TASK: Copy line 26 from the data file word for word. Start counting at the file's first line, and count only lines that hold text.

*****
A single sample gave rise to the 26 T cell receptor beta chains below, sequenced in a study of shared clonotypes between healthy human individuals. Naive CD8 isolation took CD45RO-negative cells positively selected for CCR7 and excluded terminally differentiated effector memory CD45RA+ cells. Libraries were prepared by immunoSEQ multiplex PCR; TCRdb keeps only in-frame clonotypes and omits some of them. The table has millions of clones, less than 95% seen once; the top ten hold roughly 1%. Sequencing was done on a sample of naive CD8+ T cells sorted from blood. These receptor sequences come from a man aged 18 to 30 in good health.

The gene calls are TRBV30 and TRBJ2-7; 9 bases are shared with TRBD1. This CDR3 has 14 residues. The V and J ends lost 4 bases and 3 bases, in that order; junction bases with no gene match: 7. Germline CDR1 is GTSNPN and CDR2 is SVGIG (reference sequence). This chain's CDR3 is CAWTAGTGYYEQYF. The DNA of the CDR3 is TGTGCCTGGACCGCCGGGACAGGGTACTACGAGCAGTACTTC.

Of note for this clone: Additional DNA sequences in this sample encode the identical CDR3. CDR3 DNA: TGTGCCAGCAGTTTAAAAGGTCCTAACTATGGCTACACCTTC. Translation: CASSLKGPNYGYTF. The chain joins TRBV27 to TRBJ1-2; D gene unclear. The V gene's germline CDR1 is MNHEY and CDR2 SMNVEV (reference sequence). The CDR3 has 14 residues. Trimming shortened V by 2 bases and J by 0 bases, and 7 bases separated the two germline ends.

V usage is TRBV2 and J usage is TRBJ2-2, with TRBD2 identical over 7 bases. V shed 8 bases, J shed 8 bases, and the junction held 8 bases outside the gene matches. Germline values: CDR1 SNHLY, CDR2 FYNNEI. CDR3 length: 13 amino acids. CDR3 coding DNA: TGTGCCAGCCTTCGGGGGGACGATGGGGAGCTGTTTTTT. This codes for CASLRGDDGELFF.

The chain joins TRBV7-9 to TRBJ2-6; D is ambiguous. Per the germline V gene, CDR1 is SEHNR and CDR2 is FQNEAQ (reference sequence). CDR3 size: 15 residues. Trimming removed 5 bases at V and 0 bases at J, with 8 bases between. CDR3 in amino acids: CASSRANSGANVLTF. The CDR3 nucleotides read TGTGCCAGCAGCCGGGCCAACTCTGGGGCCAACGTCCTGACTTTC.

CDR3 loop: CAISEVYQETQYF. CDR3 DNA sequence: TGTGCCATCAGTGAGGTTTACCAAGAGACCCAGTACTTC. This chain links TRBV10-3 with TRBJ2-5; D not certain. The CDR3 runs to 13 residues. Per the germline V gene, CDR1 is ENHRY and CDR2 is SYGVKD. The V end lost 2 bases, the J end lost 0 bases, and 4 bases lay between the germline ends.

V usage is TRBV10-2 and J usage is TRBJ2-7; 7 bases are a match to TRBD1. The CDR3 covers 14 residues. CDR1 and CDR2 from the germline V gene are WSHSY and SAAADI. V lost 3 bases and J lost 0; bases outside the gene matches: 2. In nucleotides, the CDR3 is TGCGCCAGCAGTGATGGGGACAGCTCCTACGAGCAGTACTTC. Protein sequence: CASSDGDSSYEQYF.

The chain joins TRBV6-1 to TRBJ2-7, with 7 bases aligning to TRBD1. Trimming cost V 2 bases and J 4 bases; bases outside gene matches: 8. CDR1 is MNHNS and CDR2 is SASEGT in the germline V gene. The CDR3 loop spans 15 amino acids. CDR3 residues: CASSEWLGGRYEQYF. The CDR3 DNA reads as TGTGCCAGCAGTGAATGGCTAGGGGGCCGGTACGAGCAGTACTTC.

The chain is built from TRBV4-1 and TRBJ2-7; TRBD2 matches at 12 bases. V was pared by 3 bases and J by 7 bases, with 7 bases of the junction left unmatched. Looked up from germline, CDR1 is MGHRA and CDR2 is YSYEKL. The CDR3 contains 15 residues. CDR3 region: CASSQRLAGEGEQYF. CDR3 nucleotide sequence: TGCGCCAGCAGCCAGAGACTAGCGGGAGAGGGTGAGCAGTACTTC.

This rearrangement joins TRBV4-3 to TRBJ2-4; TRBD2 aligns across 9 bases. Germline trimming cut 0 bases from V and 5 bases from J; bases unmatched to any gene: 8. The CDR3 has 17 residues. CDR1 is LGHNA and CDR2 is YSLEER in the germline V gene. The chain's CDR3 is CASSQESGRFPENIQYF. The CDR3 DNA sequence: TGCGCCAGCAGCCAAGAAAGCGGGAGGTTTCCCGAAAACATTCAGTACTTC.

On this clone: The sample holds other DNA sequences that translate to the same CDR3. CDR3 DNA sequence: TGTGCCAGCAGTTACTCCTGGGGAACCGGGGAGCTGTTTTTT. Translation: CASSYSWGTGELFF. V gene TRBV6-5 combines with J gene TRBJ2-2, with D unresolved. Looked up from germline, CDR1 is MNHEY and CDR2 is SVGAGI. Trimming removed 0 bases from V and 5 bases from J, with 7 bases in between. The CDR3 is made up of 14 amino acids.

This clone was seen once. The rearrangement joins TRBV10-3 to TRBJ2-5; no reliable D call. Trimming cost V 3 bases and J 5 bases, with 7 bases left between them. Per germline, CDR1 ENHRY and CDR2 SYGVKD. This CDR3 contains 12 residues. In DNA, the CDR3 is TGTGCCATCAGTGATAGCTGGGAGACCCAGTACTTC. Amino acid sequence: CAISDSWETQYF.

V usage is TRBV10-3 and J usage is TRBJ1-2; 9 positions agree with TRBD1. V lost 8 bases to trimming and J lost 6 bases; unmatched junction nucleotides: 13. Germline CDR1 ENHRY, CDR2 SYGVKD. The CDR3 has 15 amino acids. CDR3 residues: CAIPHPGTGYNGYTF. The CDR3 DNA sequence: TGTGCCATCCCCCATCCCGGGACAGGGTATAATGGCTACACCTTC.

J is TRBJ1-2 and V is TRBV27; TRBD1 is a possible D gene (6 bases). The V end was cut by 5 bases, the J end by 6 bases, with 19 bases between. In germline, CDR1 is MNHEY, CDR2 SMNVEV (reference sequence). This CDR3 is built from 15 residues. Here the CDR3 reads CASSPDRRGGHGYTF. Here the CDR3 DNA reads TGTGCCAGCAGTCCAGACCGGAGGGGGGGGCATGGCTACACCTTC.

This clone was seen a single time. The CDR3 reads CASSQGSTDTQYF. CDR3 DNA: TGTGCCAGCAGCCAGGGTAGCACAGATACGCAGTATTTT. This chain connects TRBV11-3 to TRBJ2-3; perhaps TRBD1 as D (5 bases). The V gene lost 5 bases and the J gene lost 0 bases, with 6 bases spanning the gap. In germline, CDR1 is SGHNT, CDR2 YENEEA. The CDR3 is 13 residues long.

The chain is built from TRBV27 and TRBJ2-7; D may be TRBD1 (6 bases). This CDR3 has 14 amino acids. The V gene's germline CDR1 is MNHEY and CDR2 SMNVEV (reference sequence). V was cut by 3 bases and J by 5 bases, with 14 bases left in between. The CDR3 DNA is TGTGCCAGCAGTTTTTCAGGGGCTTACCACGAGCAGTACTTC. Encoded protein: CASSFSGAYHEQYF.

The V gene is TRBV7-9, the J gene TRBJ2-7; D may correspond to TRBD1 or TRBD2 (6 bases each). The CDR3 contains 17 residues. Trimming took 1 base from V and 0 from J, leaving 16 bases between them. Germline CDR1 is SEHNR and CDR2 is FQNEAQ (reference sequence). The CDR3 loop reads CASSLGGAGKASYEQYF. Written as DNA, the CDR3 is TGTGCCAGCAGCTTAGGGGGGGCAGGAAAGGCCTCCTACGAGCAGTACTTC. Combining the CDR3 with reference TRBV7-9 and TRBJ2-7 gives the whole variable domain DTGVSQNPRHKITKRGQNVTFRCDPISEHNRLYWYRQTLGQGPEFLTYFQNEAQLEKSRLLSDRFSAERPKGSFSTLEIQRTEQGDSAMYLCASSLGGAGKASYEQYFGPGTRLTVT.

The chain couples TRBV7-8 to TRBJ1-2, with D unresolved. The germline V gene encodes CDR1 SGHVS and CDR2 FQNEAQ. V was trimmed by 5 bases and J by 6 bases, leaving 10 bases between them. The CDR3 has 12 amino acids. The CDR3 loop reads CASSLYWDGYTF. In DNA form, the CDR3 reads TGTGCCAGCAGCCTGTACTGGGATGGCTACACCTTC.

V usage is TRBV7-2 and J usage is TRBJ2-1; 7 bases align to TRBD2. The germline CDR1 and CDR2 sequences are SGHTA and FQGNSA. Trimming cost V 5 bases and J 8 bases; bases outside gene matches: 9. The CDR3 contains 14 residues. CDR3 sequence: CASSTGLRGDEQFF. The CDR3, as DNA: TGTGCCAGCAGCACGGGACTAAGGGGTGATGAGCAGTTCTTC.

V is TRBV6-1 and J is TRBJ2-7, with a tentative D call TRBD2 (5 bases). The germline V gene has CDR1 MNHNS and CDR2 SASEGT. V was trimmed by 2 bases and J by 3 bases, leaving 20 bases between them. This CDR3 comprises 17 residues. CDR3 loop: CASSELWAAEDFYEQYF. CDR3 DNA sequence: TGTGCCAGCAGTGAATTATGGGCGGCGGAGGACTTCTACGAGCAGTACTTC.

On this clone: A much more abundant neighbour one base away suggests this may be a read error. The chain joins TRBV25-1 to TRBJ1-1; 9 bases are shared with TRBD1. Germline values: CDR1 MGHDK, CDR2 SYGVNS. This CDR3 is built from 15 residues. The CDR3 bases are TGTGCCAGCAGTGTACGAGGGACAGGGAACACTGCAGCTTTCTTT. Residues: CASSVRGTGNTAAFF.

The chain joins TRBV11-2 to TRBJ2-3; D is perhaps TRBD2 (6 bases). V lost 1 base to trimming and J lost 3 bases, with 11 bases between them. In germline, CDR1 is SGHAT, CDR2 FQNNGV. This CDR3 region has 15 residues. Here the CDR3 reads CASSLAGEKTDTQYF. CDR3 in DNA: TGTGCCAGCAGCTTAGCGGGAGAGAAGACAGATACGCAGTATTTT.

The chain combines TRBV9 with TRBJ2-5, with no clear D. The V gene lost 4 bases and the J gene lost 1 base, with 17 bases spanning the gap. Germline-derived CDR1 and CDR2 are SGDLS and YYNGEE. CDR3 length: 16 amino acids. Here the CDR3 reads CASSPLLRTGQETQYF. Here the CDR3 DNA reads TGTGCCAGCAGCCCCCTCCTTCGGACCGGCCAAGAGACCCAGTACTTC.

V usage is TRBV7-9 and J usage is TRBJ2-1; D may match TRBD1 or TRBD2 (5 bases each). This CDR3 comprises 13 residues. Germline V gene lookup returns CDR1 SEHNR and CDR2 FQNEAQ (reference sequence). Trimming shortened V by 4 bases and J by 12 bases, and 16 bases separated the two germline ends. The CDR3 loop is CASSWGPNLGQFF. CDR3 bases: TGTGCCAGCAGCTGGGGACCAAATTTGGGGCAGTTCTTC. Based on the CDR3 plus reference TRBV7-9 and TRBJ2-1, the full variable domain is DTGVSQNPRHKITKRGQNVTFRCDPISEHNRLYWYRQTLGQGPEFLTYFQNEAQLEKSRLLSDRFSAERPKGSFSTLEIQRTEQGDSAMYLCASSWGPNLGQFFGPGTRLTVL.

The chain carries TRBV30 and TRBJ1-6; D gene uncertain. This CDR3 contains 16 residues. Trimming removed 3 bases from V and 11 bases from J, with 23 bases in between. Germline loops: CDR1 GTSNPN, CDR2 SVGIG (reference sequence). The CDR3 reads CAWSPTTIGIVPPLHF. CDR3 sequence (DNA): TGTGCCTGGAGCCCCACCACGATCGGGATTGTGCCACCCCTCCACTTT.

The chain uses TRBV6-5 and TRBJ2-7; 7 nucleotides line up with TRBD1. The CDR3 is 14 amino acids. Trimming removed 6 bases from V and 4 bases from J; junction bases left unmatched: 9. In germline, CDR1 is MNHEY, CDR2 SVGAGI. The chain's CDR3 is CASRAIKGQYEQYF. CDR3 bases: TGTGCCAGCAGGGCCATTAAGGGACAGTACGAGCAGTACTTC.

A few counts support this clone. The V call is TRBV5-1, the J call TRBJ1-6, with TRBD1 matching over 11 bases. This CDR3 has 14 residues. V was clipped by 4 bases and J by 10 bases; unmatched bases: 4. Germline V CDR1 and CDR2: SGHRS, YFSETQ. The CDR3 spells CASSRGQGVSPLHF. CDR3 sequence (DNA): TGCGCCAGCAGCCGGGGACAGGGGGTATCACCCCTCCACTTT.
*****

The chain uses TRBV6-5 and TRBJ2-7; 7 nucleotides line up with TRBD1. The CDR3 is 14 amino acids. Trimming removed 6 bases from V and 4 bases from J; junction bases left unmatched: 9. In germline, CDR1 is MNHEY, CDR2 SVGAGI. The chain's CDR3 is CASRAIKGQYEQYF. CDR3 bases: TGTGCCAGCAGGGCCATTAAGGGACAGTACGAGCAGTACTTC.